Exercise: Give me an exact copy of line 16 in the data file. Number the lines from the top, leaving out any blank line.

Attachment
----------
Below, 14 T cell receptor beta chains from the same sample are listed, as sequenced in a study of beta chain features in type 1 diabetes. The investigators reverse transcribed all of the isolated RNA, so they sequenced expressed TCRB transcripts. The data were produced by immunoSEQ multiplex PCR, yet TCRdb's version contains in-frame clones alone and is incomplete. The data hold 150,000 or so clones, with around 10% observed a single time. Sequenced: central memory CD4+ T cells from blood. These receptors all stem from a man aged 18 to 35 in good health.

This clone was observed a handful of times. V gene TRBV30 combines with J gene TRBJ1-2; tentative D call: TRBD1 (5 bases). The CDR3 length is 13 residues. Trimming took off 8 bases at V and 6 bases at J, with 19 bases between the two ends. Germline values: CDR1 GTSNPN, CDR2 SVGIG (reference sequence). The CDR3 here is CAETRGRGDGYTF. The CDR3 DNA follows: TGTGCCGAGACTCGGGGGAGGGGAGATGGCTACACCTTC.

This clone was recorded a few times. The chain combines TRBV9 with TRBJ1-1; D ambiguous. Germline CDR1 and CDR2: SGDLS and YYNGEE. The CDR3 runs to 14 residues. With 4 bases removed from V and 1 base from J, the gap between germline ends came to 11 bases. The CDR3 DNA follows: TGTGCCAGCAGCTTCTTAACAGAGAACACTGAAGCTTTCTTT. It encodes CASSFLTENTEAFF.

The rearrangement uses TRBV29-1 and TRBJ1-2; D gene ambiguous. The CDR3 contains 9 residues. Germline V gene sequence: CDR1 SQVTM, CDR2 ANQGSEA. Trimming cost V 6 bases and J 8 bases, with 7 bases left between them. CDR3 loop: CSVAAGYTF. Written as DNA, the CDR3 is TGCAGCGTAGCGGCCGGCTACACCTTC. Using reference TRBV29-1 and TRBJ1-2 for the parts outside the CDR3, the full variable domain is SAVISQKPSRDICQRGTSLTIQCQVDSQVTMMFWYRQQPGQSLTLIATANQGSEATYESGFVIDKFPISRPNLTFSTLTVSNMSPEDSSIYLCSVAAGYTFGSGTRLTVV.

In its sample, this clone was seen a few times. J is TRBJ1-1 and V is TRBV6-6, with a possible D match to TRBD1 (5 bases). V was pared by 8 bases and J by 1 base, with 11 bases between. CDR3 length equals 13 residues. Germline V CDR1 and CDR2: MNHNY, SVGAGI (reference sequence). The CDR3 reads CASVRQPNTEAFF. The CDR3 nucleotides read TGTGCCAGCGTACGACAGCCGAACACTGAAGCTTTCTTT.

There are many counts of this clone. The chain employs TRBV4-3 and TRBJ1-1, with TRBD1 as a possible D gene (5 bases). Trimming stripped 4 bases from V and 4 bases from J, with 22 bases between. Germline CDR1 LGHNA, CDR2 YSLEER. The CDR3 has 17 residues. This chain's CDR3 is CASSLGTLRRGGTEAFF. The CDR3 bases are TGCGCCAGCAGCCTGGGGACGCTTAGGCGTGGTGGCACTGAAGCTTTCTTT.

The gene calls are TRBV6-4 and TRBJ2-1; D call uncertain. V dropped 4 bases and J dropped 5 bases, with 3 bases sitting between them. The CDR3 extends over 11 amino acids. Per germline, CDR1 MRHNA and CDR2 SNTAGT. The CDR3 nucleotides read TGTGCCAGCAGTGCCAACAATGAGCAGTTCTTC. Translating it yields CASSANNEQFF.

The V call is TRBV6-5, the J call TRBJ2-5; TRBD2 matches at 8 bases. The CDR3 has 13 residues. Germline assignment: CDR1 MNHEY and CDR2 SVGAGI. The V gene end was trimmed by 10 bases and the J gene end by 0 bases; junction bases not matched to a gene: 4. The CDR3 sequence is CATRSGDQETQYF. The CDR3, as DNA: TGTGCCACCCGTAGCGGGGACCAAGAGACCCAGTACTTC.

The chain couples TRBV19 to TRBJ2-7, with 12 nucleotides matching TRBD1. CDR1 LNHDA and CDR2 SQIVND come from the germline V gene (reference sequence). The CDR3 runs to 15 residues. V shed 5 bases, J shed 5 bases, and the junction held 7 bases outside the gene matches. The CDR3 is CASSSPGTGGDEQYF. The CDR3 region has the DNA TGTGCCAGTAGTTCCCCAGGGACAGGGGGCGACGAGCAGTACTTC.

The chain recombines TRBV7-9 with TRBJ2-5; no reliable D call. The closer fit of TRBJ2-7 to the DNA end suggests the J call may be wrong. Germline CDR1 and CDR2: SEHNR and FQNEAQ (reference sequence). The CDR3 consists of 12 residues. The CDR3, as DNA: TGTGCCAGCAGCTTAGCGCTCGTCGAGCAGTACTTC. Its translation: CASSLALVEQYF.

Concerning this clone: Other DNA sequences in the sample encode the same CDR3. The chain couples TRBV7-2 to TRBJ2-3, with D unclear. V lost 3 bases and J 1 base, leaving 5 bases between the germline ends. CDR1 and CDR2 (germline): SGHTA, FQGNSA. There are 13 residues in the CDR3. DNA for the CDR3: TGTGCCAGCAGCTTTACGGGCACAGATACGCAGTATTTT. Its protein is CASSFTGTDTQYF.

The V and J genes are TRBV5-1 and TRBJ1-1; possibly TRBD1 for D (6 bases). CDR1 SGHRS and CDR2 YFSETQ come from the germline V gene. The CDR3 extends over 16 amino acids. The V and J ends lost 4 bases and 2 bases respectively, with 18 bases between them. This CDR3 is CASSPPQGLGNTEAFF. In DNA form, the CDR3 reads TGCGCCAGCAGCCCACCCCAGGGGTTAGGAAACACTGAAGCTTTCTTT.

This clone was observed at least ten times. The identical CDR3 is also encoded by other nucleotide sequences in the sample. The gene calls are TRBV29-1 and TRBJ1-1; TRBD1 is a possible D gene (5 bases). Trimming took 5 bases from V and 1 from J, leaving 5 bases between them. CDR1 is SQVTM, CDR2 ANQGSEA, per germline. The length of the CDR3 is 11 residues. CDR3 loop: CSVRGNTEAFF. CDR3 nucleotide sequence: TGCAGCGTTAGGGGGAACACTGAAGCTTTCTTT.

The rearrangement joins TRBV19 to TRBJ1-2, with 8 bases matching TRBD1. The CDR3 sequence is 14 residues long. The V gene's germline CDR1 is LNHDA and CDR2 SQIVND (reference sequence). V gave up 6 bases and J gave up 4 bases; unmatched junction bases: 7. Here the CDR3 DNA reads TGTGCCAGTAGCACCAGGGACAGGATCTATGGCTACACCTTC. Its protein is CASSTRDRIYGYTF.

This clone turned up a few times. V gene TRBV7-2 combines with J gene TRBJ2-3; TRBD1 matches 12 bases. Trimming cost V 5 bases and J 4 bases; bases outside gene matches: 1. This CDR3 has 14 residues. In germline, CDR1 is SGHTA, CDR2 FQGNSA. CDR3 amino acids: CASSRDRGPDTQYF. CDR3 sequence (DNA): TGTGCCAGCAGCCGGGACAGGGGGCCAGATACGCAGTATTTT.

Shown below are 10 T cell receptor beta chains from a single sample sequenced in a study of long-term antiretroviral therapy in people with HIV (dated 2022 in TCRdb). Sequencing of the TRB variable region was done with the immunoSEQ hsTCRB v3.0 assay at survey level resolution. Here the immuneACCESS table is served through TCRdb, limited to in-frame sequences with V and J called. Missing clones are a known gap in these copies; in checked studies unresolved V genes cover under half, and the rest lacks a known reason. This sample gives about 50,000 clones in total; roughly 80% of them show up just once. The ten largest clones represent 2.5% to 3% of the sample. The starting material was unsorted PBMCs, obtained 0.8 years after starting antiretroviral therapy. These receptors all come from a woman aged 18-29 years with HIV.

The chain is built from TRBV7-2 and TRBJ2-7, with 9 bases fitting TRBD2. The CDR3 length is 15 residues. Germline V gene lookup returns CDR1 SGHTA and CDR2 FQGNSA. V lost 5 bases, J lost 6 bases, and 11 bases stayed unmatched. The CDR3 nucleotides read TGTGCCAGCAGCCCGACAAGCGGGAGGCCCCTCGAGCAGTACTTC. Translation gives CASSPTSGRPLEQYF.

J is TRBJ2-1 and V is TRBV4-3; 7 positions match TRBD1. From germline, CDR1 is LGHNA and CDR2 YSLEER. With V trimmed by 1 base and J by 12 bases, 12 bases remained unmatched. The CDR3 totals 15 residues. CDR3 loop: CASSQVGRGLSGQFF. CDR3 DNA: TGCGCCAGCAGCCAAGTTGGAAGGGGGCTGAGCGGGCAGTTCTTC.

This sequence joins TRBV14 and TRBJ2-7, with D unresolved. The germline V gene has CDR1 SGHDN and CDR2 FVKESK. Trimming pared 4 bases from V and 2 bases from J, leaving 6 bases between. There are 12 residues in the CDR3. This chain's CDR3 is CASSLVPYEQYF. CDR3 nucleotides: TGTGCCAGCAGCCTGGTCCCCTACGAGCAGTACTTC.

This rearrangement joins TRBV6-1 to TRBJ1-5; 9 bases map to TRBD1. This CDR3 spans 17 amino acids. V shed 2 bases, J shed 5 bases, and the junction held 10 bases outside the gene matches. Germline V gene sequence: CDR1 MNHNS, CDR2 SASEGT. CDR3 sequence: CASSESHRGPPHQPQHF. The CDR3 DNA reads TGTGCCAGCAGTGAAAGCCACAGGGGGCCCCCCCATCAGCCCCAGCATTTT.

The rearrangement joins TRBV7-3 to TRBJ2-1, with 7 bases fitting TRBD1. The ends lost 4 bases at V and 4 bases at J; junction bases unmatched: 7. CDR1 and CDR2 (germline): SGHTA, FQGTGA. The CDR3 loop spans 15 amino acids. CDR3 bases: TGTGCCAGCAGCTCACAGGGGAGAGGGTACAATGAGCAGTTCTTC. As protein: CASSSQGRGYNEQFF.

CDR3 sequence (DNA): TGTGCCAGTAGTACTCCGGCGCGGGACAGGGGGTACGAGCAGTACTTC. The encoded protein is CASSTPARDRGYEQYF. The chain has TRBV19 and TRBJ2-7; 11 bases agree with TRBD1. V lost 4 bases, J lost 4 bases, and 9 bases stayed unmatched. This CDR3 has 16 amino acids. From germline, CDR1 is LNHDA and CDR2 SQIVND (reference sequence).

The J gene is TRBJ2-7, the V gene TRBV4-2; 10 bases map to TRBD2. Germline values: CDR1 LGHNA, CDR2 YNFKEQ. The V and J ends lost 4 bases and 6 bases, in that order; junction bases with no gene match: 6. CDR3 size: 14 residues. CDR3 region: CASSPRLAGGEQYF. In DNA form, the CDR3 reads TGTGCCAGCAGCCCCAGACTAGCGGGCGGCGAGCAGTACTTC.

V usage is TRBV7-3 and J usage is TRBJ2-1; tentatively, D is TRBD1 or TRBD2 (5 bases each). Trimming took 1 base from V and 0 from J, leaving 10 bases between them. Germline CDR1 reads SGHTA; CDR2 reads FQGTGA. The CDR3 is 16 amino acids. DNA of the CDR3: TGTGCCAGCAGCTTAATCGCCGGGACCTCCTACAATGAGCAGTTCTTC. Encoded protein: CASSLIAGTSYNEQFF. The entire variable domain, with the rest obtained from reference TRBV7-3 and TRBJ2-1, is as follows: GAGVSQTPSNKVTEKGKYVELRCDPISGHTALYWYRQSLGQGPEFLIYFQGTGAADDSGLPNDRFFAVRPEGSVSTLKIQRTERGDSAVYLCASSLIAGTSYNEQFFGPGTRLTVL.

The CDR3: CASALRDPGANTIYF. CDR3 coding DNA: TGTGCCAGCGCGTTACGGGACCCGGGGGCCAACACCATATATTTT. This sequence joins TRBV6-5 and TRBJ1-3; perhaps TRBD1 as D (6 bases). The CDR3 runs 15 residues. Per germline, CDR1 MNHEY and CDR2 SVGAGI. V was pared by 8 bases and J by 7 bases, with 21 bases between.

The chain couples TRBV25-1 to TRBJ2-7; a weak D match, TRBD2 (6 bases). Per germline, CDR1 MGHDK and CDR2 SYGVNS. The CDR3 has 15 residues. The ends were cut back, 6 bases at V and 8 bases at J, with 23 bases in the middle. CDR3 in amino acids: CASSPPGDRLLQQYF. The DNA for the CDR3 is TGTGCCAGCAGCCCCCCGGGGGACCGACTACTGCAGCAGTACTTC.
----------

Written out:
Shown below are 10 T cell receptor beta chains from a single sample sequenced in a study of long-term antiretroviral therapy in people with HIV (dated 2022 in TCRdb). Sequencing of the TRB variable region was done with the immunoSEQ hsTCRB v3.0 assay at survey level resolution. Here the immuneACCESS table is served through TCRdb, limited to in-frame sequences with V and J called. Missing clones are a known gap in these copies; in checked studies unresolved V genes cover under half, and the rest lacks a known reason. This sample gives about 50,000 clones in total; roughly 80% of them show up just once. The ten largest clones represent 2.5% to 3% of the sample. The starting material was unsorted PBMCs, obtained 0.8 years after starting antiretroviral therapy. These receptors all come from a woman aged 18-29 years with HIV.